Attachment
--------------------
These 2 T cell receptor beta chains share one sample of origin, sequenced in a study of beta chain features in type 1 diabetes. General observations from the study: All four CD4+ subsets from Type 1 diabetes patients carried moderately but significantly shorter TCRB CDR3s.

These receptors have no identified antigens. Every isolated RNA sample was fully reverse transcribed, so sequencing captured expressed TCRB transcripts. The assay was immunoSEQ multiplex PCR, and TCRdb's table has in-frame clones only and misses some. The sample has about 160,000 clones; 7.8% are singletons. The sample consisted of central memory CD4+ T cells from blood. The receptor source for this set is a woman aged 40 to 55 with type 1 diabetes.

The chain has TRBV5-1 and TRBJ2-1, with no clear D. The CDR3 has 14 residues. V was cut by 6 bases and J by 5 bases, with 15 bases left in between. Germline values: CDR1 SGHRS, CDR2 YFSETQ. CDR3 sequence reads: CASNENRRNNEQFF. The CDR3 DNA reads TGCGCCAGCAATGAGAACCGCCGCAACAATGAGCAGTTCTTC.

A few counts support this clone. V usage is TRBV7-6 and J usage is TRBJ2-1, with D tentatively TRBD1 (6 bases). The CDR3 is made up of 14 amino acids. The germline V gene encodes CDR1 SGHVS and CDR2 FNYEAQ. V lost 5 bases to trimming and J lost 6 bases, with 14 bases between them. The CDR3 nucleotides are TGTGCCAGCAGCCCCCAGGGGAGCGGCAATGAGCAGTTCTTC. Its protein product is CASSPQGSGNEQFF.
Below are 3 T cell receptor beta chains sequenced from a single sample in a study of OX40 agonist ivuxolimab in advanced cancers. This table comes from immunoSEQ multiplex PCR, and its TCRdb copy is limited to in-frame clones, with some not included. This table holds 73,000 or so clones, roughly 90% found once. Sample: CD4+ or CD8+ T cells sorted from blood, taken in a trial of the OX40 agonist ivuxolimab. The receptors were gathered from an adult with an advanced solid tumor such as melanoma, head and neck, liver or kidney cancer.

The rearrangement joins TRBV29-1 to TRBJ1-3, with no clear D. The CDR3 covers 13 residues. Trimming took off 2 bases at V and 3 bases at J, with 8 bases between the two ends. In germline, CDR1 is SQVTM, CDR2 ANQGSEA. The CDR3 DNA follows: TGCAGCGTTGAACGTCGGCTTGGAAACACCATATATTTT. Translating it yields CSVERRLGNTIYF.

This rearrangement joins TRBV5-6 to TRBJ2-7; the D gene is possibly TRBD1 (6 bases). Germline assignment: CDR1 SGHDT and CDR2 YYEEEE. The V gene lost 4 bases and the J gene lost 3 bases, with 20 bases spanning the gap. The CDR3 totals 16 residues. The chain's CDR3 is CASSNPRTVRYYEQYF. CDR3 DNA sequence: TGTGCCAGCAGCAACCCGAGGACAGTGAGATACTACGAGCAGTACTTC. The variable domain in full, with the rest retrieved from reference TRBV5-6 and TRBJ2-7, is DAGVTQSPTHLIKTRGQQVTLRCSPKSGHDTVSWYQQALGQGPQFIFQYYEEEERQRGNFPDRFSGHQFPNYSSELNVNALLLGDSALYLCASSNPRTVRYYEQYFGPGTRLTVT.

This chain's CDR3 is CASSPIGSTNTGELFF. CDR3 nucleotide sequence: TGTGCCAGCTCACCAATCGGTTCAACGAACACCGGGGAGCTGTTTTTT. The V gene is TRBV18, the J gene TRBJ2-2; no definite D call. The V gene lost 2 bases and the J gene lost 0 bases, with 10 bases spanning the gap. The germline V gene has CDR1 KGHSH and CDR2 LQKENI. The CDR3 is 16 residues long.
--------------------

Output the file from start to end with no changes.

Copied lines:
These 2 T cell receptor beta chains share one sample of origin, sequenced in a study of beta chain features in type 1 diabetes. General observations from the study: All four CD4+ subsets from Type 1 diabetes patients carried moderately but significantly shorter TCRB CDR3s.

These receptors have no identified antigens. Every isolated RNA sample was fully reverse transcribed, so sequencing captured expressed TCRB transcripts. The assay was immunoSEQ multiplex PCR, and TCRdb's table has in-frame clones only and misses some. The sample has about 160,000 clones; 7.8% are singletons. The sample consisted of central memory CD4+ T cells from blood. The receptor source for this set is a woman aged 40 to 55 with type 1 diabetes.

The chain has TRBV5-1 and TRBJ2-1, with no clear D. The CDR3 has 14 residues. V was cut by 6 bases and J by 5 bases, with 15 bases left in between. Germline values: CDR1 SGHRS, CDR2 YFSETQ. CDR3 sequence reads: CASNENRRNNEQFF. The CDR3 DNA reads TGCGCCAGCAATGAGAACCGCCGCAACAATGAGCAGTTCTTC.

A few counts support this clone. V usage is TRBV7-6 and J usage is TRBJ2-1, with D tentatively TRBD1 (6 bases). The CDR3 is made up of 14 amino acids. The germline V gene encodes CDR1 SGHVS and CDR2 FNYEAQ. V lost 5 bases to trimming and J lost 6 bases, with 14 bases between them. The CDR3 nucleotides are TGTGCCAGCAGCCCCCAGGGGAGCGGCAATGAGCAGTTCTTC. Its protein product is CASSPQGSGNEQFF.
Below are 3 T cell receptor beta chains sequenced from a single sample in a study of OX40 agonist ivuxolimab in advanced cancers. This table comes from immunoSEQ multiplex PCR, and its TCRdb copy is limited to in-frame clones, with some not included. This table holds 73,000 or so clones, roughly 90% found once. Sample: CD4+ or CD8+ T cells sorted from blood, taken in a trial of the OX40 agonist ivuxolimab. The receptors were gathered from an adult with an advanced solid tumor such as melanoma, head and neck, liver or kidney cancer.

The rearrangement joins TRBV29-1 to TRBJ1-3, with no clear D. The CDR3 covers 13 residues. Trimming took off 2 bases at V and 3 bases at J, with 8 bases between the two ends. In germline, CDR1 is SQVTM, CDR2 ANQGSEA. The CDR3 DNA follows: TGCAGCGTTGAACGTCGGCTTGGAAACACCATATATTTT. Translating it yields CSVERRLGNTIYF.

This rearrangement joins TRBV5-6 to TRBJ2-7; the D gene is possibly TRBD1 (6 bases). Germline assignment: CDR1 SGHDT and CDR2 YYEEEE. The V gene lost 4 bases and the J gene lost 3 bases, with 20 bases spanning the gap. The CDR3 totals 16 residues. The chain's CDR3 is CASSNPRTVRYYEQYF. CDR3 DNA sequence: TGTGCCAGCAGCAACCCGAGGACAGTGAGATACTACGAGCAGTACTTC. The variable domain in full, with the rest retrieved from reference TRBV5-6 and TRBJ2-7, is DAGVTQSPTHLIKTRGQQVTLRCSPKSGHDTVSWYQQALGQGPQFIFQYYEEEERQRGNFPDRFSGHQFPNYSSELNVNALLLGDSALYLCASSNPRTVRYYEQYFGPGTRLTVT.

This chain's CDR3 is CASSPIGSTNTGELFF. CDR3 nucleotide sequence: TGTGCCAGCTCACCAATCGGTTCAACGAACACCGGGGAGCTGTTTTTT. The V gene is TRBV18, the J gene TRBJ2-2; no definite D call. The V gene lost 2 bases and the J gene lost 0 bases, with 10 bases spanning the gap. The germline V gene has CDR1 KGHSH and CDR2 LQKENI. The CDR3 is 16 residues long.